” [Hunter Biden] “The guilty verdict will certainly serve as a ‘but Hunter’ rebuttal to criticism of Trump’s ethics from the left, but the fact that this is over clearly personal conduct, not public conduct, means it’s probably more of a word than an argument,” said Stewart Verdery, who served as assistant secretary of Homeland Security under the Bush administration and is now CEO of Monument Advocacy.

The trial in Wilmington was attended by the president himself as well as several members of the close Biden family, including first lady Jill Biden. After the verdict, Biden made an unscheduled visit to Wilmington before leaving for Italy on Wednesday to see his son.

The personal nature of the Hunter Biden trial is one reason Republicans are reluctant to politicize a Hunter Biden conviction.

One GOP strategist noted that the case deals with gun rights and addiction, two subjects on which Republicans may actually be sympathetic to the president’s son.

“The Justice Department is correct about weaponization,” the Republican strategist said, noting that Hunter Biden initially pleaded guilty to low-level tax evasion and took a plea deal to avoid prosecution on firearms-related charges.

“Republicans don’t care about gun control. It’s not about gun control. It’s never been about gun control,” the strategist said. “It’s about taxes and paperwork and the nexus with overseas activities.”

As Election Day approaches, Hunter Biden is likely to face a new set of legal troubles in the midst of a general election campaign.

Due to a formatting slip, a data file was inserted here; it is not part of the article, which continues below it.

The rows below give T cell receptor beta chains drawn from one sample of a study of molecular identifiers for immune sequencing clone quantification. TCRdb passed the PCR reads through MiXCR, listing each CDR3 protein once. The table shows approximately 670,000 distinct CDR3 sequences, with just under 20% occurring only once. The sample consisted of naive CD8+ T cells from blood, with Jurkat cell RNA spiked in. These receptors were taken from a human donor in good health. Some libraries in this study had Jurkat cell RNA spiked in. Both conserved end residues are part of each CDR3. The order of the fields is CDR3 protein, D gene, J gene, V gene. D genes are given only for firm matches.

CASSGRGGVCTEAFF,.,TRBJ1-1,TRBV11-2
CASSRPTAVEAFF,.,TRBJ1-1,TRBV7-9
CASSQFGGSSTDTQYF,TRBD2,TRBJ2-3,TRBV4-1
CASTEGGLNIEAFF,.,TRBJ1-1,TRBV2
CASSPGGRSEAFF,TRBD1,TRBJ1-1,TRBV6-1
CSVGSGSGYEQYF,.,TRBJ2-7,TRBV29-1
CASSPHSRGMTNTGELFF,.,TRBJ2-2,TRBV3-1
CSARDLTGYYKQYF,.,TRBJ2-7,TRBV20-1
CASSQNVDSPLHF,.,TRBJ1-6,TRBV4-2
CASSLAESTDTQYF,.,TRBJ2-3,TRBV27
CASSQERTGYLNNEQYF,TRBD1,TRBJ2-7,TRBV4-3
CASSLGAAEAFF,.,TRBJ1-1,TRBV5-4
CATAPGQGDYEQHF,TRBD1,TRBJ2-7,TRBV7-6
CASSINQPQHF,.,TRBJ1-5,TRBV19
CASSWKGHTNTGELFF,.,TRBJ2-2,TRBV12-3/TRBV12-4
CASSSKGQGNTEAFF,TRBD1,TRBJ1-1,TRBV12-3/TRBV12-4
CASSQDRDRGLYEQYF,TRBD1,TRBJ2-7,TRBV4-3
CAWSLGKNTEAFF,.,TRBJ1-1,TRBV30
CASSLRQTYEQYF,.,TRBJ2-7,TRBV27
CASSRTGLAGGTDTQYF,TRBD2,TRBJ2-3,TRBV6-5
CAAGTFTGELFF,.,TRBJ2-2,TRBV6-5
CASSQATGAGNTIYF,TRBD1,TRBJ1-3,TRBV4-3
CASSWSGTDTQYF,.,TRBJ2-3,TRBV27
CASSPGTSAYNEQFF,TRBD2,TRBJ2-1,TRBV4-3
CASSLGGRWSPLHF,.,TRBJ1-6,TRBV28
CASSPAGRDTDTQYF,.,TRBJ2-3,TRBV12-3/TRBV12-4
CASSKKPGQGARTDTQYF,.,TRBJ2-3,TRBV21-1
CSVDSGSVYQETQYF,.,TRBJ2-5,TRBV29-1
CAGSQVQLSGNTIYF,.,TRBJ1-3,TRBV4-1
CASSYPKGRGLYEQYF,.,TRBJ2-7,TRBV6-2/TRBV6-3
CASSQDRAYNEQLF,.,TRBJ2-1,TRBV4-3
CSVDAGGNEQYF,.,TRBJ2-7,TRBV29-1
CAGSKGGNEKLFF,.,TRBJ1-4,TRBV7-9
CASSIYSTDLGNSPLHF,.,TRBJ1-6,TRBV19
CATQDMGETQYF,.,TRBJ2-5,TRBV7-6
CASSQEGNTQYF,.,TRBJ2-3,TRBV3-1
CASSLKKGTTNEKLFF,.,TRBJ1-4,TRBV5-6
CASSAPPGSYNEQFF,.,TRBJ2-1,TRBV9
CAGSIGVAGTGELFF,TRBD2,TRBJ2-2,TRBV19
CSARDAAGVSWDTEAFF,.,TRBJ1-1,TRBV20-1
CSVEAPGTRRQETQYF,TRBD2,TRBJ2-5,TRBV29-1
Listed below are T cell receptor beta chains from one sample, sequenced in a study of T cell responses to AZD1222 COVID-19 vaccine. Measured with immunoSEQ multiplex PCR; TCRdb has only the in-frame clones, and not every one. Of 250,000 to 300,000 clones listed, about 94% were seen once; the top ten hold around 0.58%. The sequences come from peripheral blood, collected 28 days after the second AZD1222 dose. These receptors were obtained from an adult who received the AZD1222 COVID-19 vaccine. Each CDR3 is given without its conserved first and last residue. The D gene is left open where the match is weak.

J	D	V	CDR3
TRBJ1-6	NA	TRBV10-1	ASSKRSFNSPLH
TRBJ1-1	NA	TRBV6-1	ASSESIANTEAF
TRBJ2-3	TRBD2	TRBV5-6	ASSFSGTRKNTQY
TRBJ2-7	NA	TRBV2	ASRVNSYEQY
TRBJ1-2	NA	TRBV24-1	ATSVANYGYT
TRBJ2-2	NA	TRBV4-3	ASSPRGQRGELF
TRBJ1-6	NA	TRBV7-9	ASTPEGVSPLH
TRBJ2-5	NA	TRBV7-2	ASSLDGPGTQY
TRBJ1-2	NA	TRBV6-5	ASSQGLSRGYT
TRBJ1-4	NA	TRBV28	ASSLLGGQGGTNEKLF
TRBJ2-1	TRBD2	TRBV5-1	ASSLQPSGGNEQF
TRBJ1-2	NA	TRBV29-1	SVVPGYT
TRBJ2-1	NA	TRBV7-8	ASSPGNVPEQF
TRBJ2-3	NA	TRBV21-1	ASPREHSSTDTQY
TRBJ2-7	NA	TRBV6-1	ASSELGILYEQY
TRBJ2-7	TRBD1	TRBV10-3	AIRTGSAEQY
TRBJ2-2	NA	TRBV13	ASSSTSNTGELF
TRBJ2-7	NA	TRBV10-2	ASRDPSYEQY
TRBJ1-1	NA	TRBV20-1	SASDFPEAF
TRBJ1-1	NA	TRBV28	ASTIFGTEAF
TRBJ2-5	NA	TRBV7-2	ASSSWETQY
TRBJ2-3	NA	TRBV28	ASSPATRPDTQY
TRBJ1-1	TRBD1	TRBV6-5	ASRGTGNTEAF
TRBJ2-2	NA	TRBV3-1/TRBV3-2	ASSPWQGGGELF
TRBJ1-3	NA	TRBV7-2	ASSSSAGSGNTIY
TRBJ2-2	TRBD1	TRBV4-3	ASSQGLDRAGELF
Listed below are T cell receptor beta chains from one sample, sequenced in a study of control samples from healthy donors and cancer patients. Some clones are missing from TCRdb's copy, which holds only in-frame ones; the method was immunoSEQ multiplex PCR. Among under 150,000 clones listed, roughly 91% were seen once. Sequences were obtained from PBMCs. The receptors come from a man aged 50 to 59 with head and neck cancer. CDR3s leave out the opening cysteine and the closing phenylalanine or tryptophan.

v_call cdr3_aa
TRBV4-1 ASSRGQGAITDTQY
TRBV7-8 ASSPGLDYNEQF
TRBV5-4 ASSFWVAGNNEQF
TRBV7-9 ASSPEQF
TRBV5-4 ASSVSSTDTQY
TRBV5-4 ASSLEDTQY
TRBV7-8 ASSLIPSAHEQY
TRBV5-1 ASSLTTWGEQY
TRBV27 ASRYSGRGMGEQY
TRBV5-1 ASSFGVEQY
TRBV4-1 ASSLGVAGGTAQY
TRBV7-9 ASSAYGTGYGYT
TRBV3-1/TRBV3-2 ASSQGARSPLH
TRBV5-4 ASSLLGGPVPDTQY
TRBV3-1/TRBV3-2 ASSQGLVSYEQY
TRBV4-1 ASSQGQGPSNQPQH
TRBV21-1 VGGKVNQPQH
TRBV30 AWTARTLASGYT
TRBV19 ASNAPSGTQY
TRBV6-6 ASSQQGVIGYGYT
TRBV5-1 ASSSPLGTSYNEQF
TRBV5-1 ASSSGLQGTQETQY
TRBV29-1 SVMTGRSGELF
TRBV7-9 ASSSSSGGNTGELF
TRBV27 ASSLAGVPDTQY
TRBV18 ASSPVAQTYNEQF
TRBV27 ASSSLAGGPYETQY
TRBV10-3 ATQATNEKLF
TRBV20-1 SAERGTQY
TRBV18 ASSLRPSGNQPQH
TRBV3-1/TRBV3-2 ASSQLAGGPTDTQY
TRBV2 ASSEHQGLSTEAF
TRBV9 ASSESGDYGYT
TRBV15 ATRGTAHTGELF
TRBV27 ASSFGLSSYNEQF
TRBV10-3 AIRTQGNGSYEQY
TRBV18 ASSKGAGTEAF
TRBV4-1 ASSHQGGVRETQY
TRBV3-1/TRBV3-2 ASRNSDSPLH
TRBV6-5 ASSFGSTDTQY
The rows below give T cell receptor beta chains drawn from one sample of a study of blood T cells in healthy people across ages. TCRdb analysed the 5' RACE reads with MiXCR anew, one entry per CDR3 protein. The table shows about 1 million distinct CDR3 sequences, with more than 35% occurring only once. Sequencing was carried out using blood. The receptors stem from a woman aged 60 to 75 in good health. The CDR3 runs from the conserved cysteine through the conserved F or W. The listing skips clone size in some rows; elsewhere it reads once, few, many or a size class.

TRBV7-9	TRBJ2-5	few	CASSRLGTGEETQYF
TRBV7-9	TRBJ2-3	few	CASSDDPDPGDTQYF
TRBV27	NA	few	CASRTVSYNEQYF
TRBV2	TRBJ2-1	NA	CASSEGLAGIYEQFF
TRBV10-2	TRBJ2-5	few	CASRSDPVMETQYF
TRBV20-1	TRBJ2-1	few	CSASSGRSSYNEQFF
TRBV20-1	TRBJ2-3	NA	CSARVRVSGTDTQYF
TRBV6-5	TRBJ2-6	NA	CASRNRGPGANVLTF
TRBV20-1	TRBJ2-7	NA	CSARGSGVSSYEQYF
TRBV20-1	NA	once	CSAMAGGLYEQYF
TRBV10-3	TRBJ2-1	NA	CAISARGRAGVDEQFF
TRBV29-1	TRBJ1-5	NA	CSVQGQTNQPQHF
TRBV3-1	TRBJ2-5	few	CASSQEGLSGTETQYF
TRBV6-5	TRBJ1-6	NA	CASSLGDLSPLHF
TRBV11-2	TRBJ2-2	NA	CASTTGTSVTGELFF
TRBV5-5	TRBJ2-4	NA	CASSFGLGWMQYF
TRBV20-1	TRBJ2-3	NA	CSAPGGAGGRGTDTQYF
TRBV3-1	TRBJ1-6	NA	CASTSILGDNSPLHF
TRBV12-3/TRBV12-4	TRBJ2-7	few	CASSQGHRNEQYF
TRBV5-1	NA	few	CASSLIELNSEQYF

The president’s son is scheduled to stand a separate trial in September on federal tax charges, and a sentence in the firearms case is due to be handed down later this year. Trump is also embroiled in three state and federal lawsuits stemming from efforts to overturn the results of the 2020 election and possible mishandling of classified documents, but those cases are almost certain to reach a jury by Election Day.

Still, when Biden and Trump face off in their first presidential debate in June, the legal battle could come to the forum, potentially offering a glimpse into how each side handles what happens in court.

Biden’s campaign has repeatedly called Trump a “convicted felon” and during the trial Biden mocked Trump for being “free on Wednesdays” – a day when court is not in session.

The Trump campaign has long attacked the Biden family as criminally corrupt, but since Hunter Biden’s conviction, Trump and the Republican Party have been fairly quiet in attacking Hunter and his father.

The personal blow to Biden will also resonate with a broader electorate. In his first statements on his son’s sentence, the president appealed to families struggling with addiction, saying he understood the sense of pride that comes from seeing a loved one recover.

Former White House communications director Kate Bedingfield said people resonated with conversations about the Biden family’s hardships during the 2020 campaign.

“Even people who weren’t all that sympathetic to Biden politically resonated with the way he talked about his family and supported his son,” she told CNN on Tuesday.